Probate is the legal term applied to the range of legal and financial processes that need to be undertaken when someone has died. It encompasses the actions that should be taken when it comes to dealing with the money, possessions and property of the deceased and fully executing the contents of the will. Probate also includes proving that any will is valid and confirming who has the authority to administer the deceased’s estate.
Before the executor who is named in the will or the next of kin can begin to administer the estate, they may be required to apply for a grant of probate.
The laws around probate are often misunderstood with a range of myths existing about when it is and isn’t required. What exactly is a grant of probate, and who needs it?
What is a grant of probate and why is it required?
A grant of probate refers to the legal document that’s often required for an executor to begin administering the deceased’s estate. This allows access to bank accounts, for the sale of assets and to settle any outstanding bills and debts after someone has died.
If the deceased didn’t leave a valid will then the document required is called a grant of letters of administration. It fulfils a similar function as a grant of probate, giving legal authority to a named person in order to administer the estate of the deceased person.
The need for probate isn’t dependent on the financial situation of the person who died and the value of their assets. Where a will exists this will set out how the assets should be distributed. Where there isn’t a will, then the law determines who will receive everything.
The time it can take to get a grant of probate or letters of administration will vary according to the circumstances of the individual case. Where there are no complications, inheritance tax isn’t payable, the forms are filled in properly and the estate is relatively straightforward, then it may only take between three to five weeks. In complicated cases, it can take considerably longer. For that reason, it’s important to ascertain whether or not a grant of probate will be required as quickly as possible.
Do I need probate?
In England and Wales, probate will usually be required when the deceased person owned property or significant assets in their sole name. If you approach a bank or other financial institution in order to access these assets, then a grant of probate or grant of letters of administration will be needed.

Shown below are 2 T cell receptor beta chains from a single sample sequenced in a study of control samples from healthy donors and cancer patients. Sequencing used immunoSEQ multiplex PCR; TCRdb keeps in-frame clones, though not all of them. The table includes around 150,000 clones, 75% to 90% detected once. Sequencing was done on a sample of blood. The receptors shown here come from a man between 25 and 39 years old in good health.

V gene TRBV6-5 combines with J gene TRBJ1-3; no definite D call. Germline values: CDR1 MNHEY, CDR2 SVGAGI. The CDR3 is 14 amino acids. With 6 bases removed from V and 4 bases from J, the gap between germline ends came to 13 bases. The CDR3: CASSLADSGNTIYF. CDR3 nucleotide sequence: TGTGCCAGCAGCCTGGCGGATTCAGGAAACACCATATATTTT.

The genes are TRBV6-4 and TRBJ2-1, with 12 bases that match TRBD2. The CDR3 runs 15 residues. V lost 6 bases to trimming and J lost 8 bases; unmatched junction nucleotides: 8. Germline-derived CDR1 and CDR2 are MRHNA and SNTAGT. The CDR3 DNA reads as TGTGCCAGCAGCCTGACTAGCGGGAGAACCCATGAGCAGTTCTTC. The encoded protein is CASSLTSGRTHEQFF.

If you have been named as the executor in the will of a deceased person or if you’re the next of kin of someone who died without a will, then you’re likely to need probate if the deceased had assets of over £10,000. This will be needed to access accounts and handle their assets.
To find out if you require probate you will need to work out the value of any assets that the deceased has left. If the deceased had very little or nothing saved and didn’t own property, then a grant of probate will not be required.
Secondly, establish whether or not assets were jointly owned. In most cases, this will be obvious. The deceased’s partner may still be alive and living in the property they shared with the deceased. In some cases, however, it’s possible that couples have separated but retained joint ownership of some assets, or assets were held in partnership with someone else.
If assets are joined owned, all that’s required for those assets to transfer to sole ownership of the surviving partner is the death certificate.
When is probate needed?
Probate is required for around 50% of UK deaths whether or not there is a will. It’s used to access bank accounts, other investments and deal with any property that the deceased held. Different institutions have different thresholds for when the grant of probate is required, but if the deceased held property in their sole name, then the grant of probate will always be required.
If a property is to be inherited by someone but there is still an outstanding mortgage secured on it, the mortgage company will usually require the mortgage to be paid immediately. Alternatively, they may request that the person who inherits the property takes over the mortgage. In both cases, a grant of probate will be required.
If the property was owned as tenants in common, or if there are other solely owned assets within the estate, then you may still need to secure probate for the property. Examples of other solely owned assets within the estate might include bank accounts, pensions, life insurance policies and shares.
When is probate not needed?
Probate will not usually be required if the estate is worth less than £10,000. Most banks and building societies will usually release funds under £10,000 without seeing a grant of probate. In some cases, this threshold is set at £5,000.
Probate may also not be needed if most of the assets are jointly owned. The reason for this is that joint mortgages and savings accounts will automatically pass to the surviving owner.
If the estate is made up of just cash (such as banknotes and coins) as well as personal possessions such as cars, furniture and jewellery, or if the estate is insolvent, then you will not need a grant of probate. In most cases, this will mean that there is not enough money in the estate to pay off any outstanding debts, expenses and taxes.